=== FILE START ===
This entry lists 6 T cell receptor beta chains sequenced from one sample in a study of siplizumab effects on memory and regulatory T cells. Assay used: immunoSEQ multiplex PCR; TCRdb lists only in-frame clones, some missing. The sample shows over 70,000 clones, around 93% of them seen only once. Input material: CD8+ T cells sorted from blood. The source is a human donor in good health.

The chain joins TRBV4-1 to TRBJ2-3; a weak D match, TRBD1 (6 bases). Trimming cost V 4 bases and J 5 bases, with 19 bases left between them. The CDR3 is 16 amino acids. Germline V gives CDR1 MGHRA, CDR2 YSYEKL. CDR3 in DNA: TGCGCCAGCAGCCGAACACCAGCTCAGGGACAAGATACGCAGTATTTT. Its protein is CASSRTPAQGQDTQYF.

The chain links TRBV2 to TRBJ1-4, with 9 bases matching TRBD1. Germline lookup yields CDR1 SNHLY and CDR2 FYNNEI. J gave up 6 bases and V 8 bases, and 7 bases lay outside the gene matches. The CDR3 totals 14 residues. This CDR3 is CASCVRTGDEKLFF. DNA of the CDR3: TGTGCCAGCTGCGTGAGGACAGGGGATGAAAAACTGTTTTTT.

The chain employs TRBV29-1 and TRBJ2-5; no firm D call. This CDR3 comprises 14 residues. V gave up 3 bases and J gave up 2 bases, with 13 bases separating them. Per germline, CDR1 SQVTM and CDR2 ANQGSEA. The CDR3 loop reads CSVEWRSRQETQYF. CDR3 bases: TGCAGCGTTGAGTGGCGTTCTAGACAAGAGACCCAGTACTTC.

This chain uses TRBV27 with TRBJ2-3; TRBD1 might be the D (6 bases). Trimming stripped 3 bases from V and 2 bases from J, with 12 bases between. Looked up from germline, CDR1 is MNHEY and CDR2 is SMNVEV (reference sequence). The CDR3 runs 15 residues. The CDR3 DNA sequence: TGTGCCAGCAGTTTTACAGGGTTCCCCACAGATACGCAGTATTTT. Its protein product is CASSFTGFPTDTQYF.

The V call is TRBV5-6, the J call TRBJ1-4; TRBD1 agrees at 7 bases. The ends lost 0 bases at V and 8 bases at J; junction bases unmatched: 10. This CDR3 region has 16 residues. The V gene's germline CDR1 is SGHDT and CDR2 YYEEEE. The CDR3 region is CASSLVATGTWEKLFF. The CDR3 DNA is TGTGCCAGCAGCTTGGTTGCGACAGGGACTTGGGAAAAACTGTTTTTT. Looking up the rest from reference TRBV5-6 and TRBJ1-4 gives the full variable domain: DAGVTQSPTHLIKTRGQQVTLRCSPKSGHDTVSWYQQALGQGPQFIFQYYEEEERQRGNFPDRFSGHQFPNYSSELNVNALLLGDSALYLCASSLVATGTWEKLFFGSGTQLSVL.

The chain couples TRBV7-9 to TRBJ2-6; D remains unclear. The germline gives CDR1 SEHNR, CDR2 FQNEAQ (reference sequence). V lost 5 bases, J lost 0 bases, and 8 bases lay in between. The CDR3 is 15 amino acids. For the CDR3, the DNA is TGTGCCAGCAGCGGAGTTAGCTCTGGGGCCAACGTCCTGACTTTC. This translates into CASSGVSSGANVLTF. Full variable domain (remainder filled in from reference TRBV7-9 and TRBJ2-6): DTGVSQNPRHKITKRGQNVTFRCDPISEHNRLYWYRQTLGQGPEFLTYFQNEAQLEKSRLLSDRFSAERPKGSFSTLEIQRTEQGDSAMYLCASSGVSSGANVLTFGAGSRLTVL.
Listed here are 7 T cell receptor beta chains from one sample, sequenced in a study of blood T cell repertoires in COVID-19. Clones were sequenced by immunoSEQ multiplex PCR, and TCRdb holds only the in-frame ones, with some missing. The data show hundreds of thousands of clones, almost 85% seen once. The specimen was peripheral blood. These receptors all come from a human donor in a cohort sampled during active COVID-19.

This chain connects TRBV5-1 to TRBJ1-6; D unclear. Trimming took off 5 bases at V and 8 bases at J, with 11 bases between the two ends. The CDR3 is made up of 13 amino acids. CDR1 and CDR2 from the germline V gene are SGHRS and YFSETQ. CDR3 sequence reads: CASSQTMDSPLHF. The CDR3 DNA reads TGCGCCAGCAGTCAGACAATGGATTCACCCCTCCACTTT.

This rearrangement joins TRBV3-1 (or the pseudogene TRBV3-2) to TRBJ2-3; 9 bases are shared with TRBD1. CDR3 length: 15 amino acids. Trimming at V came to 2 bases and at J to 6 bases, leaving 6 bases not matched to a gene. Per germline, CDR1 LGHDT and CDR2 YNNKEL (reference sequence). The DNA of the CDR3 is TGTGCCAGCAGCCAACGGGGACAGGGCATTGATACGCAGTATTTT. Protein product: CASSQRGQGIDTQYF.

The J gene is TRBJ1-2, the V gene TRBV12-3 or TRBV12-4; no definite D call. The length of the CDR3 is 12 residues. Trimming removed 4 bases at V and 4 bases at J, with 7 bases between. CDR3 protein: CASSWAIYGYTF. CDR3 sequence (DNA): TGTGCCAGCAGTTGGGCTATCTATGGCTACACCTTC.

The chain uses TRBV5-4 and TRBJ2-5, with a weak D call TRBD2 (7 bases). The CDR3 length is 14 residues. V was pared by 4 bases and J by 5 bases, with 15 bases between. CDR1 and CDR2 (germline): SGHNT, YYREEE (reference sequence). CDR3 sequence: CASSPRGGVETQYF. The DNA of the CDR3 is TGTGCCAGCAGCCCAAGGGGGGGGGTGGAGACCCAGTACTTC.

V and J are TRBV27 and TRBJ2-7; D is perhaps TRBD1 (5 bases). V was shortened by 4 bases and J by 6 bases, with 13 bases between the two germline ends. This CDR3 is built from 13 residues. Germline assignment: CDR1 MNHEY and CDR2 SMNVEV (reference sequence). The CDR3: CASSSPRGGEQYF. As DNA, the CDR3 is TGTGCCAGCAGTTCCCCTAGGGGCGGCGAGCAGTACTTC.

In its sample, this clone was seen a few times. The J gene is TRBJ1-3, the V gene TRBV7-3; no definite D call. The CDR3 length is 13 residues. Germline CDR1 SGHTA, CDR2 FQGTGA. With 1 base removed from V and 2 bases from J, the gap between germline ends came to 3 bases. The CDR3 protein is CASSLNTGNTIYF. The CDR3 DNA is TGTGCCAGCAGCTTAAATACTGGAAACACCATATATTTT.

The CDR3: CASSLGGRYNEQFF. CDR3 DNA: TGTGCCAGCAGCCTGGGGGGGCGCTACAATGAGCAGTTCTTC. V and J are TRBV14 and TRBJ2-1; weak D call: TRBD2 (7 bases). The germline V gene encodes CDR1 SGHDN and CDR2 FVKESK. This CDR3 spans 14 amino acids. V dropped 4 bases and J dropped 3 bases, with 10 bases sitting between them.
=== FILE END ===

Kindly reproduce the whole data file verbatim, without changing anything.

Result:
This entry lists 6 T cell receptor beta chains sequenced from one sample in a study of siplizumab effects on memory and regulatory T cells. Assay used: immunoSEQ multiplex PCR; TCRdb lists only in-frame clones, some missing. The sample shows over 70,000 clones, around 93% of them seen only once. Input material: CD8+ T cells sorted from blood. The source is a human donor in good health.

The chain joins TRBV4-1 to TRBJ2-3; a weak D match, TRBD1 (6 bases). Trimming cost V 4 bases and J 5 bases, with 19 bases left between them. The CDR3 is 16 amino acids. Germline V gives CDR1 MGHRA, CDR2 YSYEKL. CDR3 in DNA: TGCGCCAGCAGCCGAACACCAGCTCAGGGACAAGATACGCAGTATTTT. Its protein is CASSRTPAQGQDTQYF.

The chain links TRBV2 to TRBJ1-4, with 9 bases matching TRBD1. Germline lookup yields CDR1 SNHLY and CDR2 FYNNEI. J gave up 6 bases and V 8 bases, and 7 bases lay outside the gene matches. The CDR3 totals 14 residues. This CDR3 is CASCVRTGDEKLFF. DNA of the CDR3: TGTGCCAGCTGCGTGAGGACAGGGGATGAAAAACTGTTTTTT.

The chain employs TRBV29-1 and TRBJ2-5; no firm D call. This CDR3 comprises 14 residues. V gave up 3 bases and J gave up 2 bases, with 13 bases separating them. Per germline, CDR1 SQVTM and CDR2 ANQGSEA. The CDR3 loop reads CSVEWRSRQETQYF. CDR3 bases: TGCAGCGTTGAGTGGCGTTCTAGACAAGAGACCCAGTACTTC.

This chain uses TRBV27 with TRBJ2-3; TRBD1 might be the D (6 bases). Trimming stripped 3 bases from V and 2 bases from J, with 12 bases between. Looked up from germline, CDR1 is MNHEY and CDR2 is SMNVEV (reference sequence). The CDR3 runs 15 residues. The CDR3 DNA sequence: TGTGCCAGCAGTTTTACAGGGTTCCCCACAGATACGCAGTATTTT. Its protein product is CASSFTGFPTDTQYF.

The V call is TRBV5-6, the J call TRBJ1-4; TRBD1 agrees at 7 bases. The ends lost 0 bases at V and 8 bases at J; junction bases unmatched: 10. This CDR3 region has 16 residues. The V gene's germline CDR1 is SGHDT and CDR2 YYEEEE. The CDR3 region is CASSLVATGTWEKLFF. The CDR3 DNA is TGTGCCAGCAGCTTGGTTGCGACAGGGACTTGGGAAAAACTGTTTTTT. Looking up the rest from reference TRBV5-6 and TRBJ1-4 gives the full variable domain: DAGVTQSPTHLIKTRGQQVTLRCSPKSGHDTVSWYQQALGQGPQFIFQYYEEEERQRGNFPDRFSGHQFPNYSSELNVNALLLGDSALYLCASSLVATGTWEKLFFGSGTQLSVL.

The chain couples TRBV7-9 to TRBJ2-6; D remains unclear. The germline gives CDR1 SEHNR, CDR2 FQNEAQ (reference sequence). V lost 5 bases, J lost 0 bases, and 8 bases lay in between. The CDR3 is 15 amino acids. For the CDR3, the DNA is TGTGCCAGCAGCGGAGTTAGCTCTGGGGCCAACGTCCTGACTTTC. This translates into CASSGVSSGANVLTF. Full variable domain (remainder filled in from reference TRBV7-9 and TRBJ2-6): DTGVSQNPRHKITKRGQNVTFRCDPISEHNRLYWYRQTLGQGPEFLTYFQNEAQLEKSRLLSDRFSAERPKGSFSTLEIQRTEQGDSAMYLCASSGVSSGANVLTFGAGSRLTVL.
Listed here are 7 T cell receptor beta chains from one sample, sequenced in a study of blood T cell repertoires in COVID-19. Clones were sequenced by immunoSEQ multiplex PCR, and TCRdb holds only the in-frame ones, with some missing. The data show hundreds of thousands of clones, almost 85% seen once. The specimen was peripheral blood. These receptors all come from a human donor in a cohort sampled during active COVID-19.

This chain connects TRBV5-1 to TRBJ1-6; D unclear. Trimming took off 5 bases at V and 8 bases at J, with 11 bases between the two ends. The CDR3 is made up of 13 amino acids. CDR1 and CDR2 from the germline V gene are SGHRS and YFSETQ. CDR3 sequence reads: CASSQTMDSPLHF. The CDR3 DNA reads TGCGCCAGCAGTCAGACAATGGATTCACCCCTCCACTTT.

This rearrangement joins TRBV3-1 (or the pseudogene TRBV3-2) to TRBJ2-3; 9 bases are shared with TRBD1. CDR3 length: 15 amino acids. Trimming at V came to 2 bases and at J to 6 bases, leaving 6 bases not matched to a gene. Per germline, CDR1 LGHDT and CDR2 YNNKEL (reference sequence). The DNA of the CDR3 is TGTGCCAGCAGCCAACGGGGACAGGGCATTGATACGCAGTATTTT. Protein product: CASSQRGQGIDTQYF.

The J gene is TRBJ1-2, the V gene TRBV12-3 or TRBV12-4; no definite D call. The length of the CDR3 is 12 residues. Trimming removed 4 bases at V and 4 bases at J, with 7 bases between. CDR3 protein: CASSWAIYGYTF. CDR3 sequence (DNA): TGTGCCAGCAGTTGGGCTATCTATGGCTACACCTTC.

The chain uses TRBV5-4 and TRBJ2-5, with a weak D call TRBD2 (7 bases). The CDR3 length is 14 residues. V was pared by 4 bases and J by 5 bases, with 15 bases between. CDR1 and CDR2 (germline): SGHNT, YYREEE (reference sequence). CDR3 sequence: CASSPRGGVETQYF. The DNA of the CDR3 is TGTGCCAGCAGCCCAAGGGGGGGGGTGGAGACCCAGTACTTC.

V and J are TRBV27 and TRBJ2-7; D is perhaps TRBD1 (5 bases). V was shortened by 4 bases and J by 6 bases, with 13 bases between the two germline ends. This CDR3 is built from 13 residues. Germline assignment: CDR1 MNHEY and CDR2 SMNVEV (reference sequence). The CDR3: CASSSPRGGEQYF. As DNA, the CDR3 is TGTGCCAGCAGTTCCCCTAGGGGCGGCGAGCAGTACTTC.

In its sample, this clone was seen a few times. The J gene is TRBJ1-3, the V gene TRBV7-3; no definite D call. The CDR3 length is 13 residues. Germline CDR1 SGHTA, CDR2 FQGTGA. With 1 base removed from V and 2 bases from J, the gap between germline ends came to 3 bases. The CDR3 protein is CASSLNTGNTIYF. The CDR3 DNA is TGTGCCAGCAGCTTAAATACTGGAAACACCATATATTTT.

The CDR3: CASSLGGRYNEQFF. CDR3 DNA: TGTGCCAGCAGCCTGGGGGGGCGCTACAATGAGCAGTTCTTC. V and J are TRBV14 and TRBJ2-1; weak D call: TRBD2 (7 bases). The germline V gene encodes CDR1 SGHDN and CDR2 FVKESK. This CDR3 spans 14 amino acids. V dropped 4 bases and J dropped 3 bases, with 10 bases sitting between them.